by Keanu Sai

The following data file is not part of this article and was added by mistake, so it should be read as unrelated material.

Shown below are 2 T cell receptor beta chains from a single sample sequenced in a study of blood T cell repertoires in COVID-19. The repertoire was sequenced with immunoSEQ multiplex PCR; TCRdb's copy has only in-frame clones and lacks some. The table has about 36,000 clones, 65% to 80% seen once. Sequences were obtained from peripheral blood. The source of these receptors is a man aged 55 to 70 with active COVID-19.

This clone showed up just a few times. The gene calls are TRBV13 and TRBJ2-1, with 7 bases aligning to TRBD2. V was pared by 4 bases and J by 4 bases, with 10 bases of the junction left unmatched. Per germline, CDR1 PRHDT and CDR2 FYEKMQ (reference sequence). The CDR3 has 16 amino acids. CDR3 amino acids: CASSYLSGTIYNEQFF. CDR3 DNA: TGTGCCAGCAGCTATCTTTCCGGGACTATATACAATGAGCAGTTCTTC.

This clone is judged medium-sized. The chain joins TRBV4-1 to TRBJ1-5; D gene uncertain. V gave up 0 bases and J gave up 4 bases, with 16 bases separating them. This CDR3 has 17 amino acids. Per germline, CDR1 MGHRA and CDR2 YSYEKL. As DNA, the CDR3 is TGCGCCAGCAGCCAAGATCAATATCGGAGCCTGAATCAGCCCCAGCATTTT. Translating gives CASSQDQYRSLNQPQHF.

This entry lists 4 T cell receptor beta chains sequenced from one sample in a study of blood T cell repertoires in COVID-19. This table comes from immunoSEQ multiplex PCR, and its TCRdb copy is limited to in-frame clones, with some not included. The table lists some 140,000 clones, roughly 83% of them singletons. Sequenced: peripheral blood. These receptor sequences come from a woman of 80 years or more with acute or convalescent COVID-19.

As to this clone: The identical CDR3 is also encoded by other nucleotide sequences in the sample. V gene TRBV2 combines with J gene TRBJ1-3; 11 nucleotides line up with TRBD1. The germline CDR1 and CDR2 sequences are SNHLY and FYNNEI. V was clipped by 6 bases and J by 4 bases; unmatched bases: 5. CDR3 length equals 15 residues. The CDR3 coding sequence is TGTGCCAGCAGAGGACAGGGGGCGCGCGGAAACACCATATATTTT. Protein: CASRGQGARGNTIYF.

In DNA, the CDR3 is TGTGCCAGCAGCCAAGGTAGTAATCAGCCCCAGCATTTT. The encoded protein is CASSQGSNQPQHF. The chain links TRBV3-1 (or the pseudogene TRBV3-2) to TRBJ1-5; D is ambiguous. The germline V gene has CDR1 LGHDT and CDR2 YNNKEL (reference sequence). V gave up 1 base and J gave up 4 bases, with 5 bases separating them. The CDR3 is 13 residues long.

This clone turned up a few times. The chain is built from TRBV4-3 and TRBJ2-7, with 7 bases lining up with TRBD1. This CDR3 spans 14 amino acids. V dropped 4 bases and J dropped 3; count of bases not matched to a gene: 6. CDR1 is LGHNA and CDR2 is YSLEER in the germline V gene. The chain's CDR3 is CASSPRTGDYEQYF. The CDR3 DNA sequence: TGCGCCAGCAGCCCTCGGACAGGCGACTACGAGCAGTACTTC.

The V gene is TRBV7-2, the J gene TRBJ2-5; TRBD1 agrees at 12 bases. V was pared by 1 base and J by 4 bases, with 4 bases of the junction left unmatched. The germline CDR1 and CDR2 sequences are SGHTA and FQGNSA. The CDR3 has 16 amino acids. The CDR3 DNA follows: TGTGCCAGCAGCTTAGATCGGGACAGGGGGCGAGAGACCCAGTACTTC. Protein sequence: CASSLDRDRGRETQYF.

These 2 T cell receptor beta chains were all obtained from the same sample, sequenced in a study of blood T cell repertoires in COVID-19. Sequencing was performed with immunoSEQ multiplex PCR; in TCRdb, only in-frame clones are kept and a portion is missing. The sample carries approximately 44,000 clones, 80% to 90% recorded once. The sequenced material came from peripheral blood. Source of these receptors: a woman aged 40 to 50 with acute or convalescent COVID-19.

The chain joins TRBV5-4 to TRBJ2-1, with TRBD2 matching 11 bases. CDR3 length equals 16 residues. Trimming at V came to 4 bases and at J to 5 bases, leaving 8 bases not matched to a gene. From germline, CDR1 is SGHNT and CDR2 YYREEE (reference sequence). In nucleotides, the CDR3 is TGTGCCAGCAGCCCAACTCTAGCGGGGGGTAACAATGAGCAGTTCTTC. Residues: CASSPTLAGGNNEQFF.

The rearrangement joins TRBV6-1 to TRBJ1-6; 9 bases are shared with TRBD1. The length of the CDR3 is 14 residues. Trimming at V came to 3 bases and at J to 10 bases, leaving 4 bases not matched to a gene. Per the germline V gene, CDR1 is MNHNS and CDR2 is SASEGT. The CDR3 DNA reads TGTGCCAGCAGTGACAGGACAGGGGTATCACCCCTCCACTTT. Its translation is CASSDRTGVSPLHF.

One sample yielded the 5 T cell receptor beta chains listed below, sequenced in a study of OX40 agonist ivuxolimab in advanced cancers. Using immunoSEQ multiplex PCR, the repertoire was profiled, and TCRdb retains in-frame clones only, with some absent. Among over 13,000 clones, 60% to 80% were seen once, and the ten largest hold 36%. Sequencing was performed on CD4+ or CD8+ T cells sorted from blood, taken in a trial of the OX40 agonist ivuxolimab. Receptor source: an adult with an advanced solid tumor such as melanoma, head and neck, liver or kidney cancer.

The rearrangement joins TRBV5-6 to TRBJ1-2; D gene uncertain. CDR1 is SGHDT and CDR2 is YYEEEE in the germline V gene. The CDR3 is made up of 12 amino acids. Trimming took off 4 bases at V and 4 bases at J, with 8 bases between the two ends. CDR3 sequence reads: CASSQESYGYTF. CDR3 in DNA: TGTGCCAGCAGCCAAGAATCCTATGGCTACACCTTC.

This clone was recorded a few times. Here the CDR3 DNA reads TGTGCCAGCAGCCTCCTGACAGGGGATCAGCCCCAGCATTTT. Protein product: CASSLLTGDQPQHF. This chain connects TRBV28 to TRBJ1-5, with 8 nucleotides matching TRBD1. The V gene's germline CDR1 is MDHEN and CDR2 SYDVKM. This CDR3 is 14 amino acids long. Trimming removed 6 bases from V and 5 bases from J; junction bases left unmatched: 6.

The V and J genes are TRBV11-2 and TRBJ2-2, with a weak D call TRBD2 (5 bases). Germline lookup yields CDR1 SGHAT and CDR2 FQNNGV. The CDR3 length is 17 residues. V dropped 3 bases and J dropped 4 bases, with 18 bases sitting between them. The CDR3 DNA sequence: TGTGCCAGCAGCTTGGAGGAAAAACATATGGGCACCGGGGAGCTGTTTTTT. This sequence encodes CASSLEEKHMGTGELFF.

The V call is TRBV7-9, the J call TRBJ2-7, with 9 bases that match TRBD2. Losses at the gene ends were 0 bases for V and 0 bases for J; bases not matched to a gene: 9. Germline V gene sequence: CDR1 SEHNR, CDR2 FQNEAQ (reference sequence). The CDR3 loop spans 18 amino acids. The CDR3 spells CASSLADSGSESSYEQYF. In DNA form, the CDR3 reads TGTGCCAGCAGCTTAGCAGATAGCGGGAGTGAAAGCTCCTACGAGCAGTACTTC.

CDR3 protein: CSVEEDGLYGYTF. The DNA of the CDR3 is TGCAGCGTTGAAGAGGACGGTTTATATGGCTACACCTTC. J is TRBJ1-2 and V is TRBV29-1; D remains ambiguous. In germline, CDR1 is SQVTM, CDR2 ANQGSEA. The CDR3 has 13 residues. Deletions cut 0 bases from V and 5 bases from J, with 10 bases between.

On January 17th 2007, U.S. Senator Daniel Akaka (D-Hawai`i) re-introduced a bill to grant tribal sovereignty to Native Hawaiians, similar to Native Americans. The difference, however, is that Native Hawaiians are citizens of an internationally recognized sovereign, but occupied State, whereas Native Americans are a dependent nation within the United States. Great Britain and France were the first to recognize Hawai`i's sovereignty on November 28, 1843, and the United States on July 6, 1844. This dissertation re-frames the legal status of Hawai`i by employing legal and political theories that explain Hawaiian modernity since the 19th century to the present. As an alternative view of U.S. sovereignty exercised by virtue of the plenary power of Congress over indigenous peoples, this dissertation challenges the historiography's assumptions about the history of law and politics in the Hawaiian Islands by providing an analysis of Hawaiian sovereignty under international law that clearly explicates Hawai`i's prolonged occupation by the United States since the Spanish American War. In terms of law, this study looks at the origin and development of the Hawaiian Kingdom as a constitutional monarchy, the events that led to the illegal overthrow of its government, the prolonged occupation of its territory, and recent actions taken by Hawaiian subjects in forming an acting government to expose the prolonged occupation in order to impel the United States to comply with the international laws of occupation.